Acknowledgments

Kim et al.: This work was supported as part of the Inorganometallic Catalysis Design Center, an Energy Frontier Research Center funded by the Department of Energy (DOE), Office of Science, Basic Energy Sciences. This work made use of the Advanced Photon Source, a DOE Office of Science user facility operated for the DOE Office of Science by Argonne National Laboratory. X-ray absorption spectroscopy measurements at Sector 20-BM and Sector 9-BM were further supported by the Canadian Light Source. The authors acknowledge the Minnesota Supercomputing Institute at the University of Minnesota for providing resources that contributed to the research results reported within the paper.

Shan et al.: This work was supported as part of the Integrated Mesoscale Architectures for Sustainable Catalysis, an Energy Frontier Research Center funded by the Department of Energy (DOE), Office of Science, Basic Energy Sciences. The X-ray absorption spectroscopy research used resources of the Advanced Photon Source, a DOE Office of Science user facility operated for the DOE Office of Science by Argonne National Laboratory.

More Information

Kim IS, Z Li, J Zheng, AE Platero-Prats, A Mavrandonakis, S Pellizzeri, M Ferrandon, A Vjunov, LC Gallington, TE Webber, NA Vermeulen, RL Penn, RB Getman, CJ Cramer, KW Chapman, DM Camaioni, JL Fulton, JA Lercher, OK Farha, JT Hupp, and ABF Martinson. 2018. “Sinter-Resistant Platinum Catalyst Supported by Metal-Organic Framework.” Angewandte Chemie International Edition 57(4):909. DOI: 10.1002/anie.201708092

Shan J, J Liua, M Li, S Lustig, S Lee, and M Flytzani-Stephanopoulos. 2018. “NiCu Single Atom Alloys Catalyze the C-H Bond Activation in the Selective Non-Oxidative Ethanol Dehydrogenation Reaction.” Applied Catalysis B: Environmental 226:534. DOI: 10.1016/j.apcatb.2017.12.059

About the author(s):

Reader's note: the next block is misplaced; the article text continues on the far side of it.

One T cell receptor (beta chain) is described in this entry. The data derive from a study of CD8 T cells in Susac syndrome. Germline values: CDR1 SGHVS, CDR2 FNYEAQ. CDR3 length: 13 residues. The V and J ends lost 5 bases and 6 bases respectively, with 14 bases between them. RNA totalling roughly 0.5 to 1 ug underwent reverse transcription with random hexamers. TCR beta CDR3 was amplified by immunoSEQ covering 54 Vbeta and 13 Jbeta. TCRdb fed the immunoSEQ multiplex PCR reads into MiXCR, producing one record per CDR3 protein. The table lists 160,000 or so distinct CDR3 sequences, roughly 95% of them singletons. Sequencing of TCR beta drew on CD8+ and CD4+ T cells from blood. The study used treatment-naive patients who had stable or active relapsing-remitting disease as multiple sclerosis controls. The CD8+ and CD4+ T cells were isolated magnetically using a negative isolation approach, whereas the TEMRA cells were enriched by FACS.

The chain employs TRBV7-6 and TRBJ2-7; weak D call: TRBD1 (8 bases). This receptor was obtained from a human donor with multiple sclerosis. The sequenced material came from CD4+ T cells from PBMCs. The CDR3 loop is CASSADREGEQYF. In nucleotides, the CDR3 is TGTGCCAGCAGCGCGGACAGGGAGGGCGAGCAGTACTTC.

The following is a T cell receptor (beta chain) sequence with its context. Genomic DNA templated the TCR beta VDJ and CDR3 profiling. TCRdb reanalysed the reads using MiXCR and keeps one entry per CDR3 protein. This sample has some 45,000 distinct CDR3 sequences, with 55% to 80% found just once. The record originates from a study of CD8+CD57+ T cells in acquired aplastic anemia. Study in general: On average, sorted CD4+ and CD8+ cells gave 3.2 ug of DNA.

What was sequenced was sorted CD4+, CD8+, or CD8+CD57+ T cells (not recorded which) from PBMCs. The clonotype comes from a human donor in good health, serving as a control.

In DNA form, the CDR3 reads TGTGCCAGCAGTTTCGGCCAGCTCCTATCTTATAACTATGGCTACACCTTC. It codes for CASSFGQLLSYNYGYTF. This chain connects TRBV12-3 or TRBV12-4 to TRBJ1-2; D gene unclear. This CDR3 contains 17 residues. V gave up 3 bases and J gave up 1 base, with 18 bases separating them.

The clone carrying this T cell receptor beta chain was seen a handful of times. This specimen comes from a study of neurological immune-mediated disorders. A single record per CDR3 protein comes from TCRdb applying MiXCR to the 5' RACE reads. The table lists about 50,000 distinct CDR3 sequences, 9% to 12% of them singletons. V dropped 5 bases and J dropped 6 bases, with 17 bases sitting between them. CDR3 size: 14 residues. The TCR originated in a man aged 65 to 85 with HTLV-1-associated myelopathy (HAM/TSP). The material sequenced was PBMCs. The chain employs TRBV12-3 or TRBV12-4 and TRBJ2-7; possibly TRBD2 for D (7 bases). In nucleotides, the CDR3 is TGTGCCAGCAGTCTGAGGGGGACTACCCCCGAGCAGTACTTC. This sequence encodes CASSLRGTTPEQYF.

• Bor-Rong Chen is a postdoctoral researcher at the SLAC National Accelerator Laboratory. As a member of the Center for Next Generation of Materials Design (CNGMD) Energy Frontier Research Center, she investigates the formation and evolution of oxides during water-based chemical reactions in real time by using X-ray analysis techniques. Her goal is to understand the nature of reaction pathways and to design more effective ways for synthesizing new materials. Chen has been studying materials science since 2005, and she graduated with a Ph.D. in materials science and engineering from Northwestern University in 2017.

More Information

Kim IS, Z Li, J Zheng, AE Platero-Prats, A Mavrandonakis, S Pellizzeri, M Ferrandon, A Vjunov, LC Gallington, TE Webber, NA Vermeulen, RL Penn, RB Getman, CJ Cramer, KW Chapman, DM Camaioni, JL Fulton, JA Lercher, OK Farha, JT Hupp, and ABF Martinson. 2018. “Sinter-Resistant Platinum Catalyst Supported by Metal-Organic Framework.” Angewandte Chemie International Edition 57(4):909. DOI: 10.1002/anie.201708092

Shan J, J Liua, M Li, S Lustig, S Lee, and M Flytzani-Stephanopoulos. 2018. “NiCu Single Atom Alloys Catalyze the C-H Bond Activation in the Selective Non-Oxidative Ethanol Dehydrogenation Reaction.” Applied Catalysis B: Environmental 226:534. DOI: 10.1016/j.apcatb.2017.12.059

Disclaimer: The opinions in this newsletter are those of the individual authors and do not represent the views or position of the Department of Energy.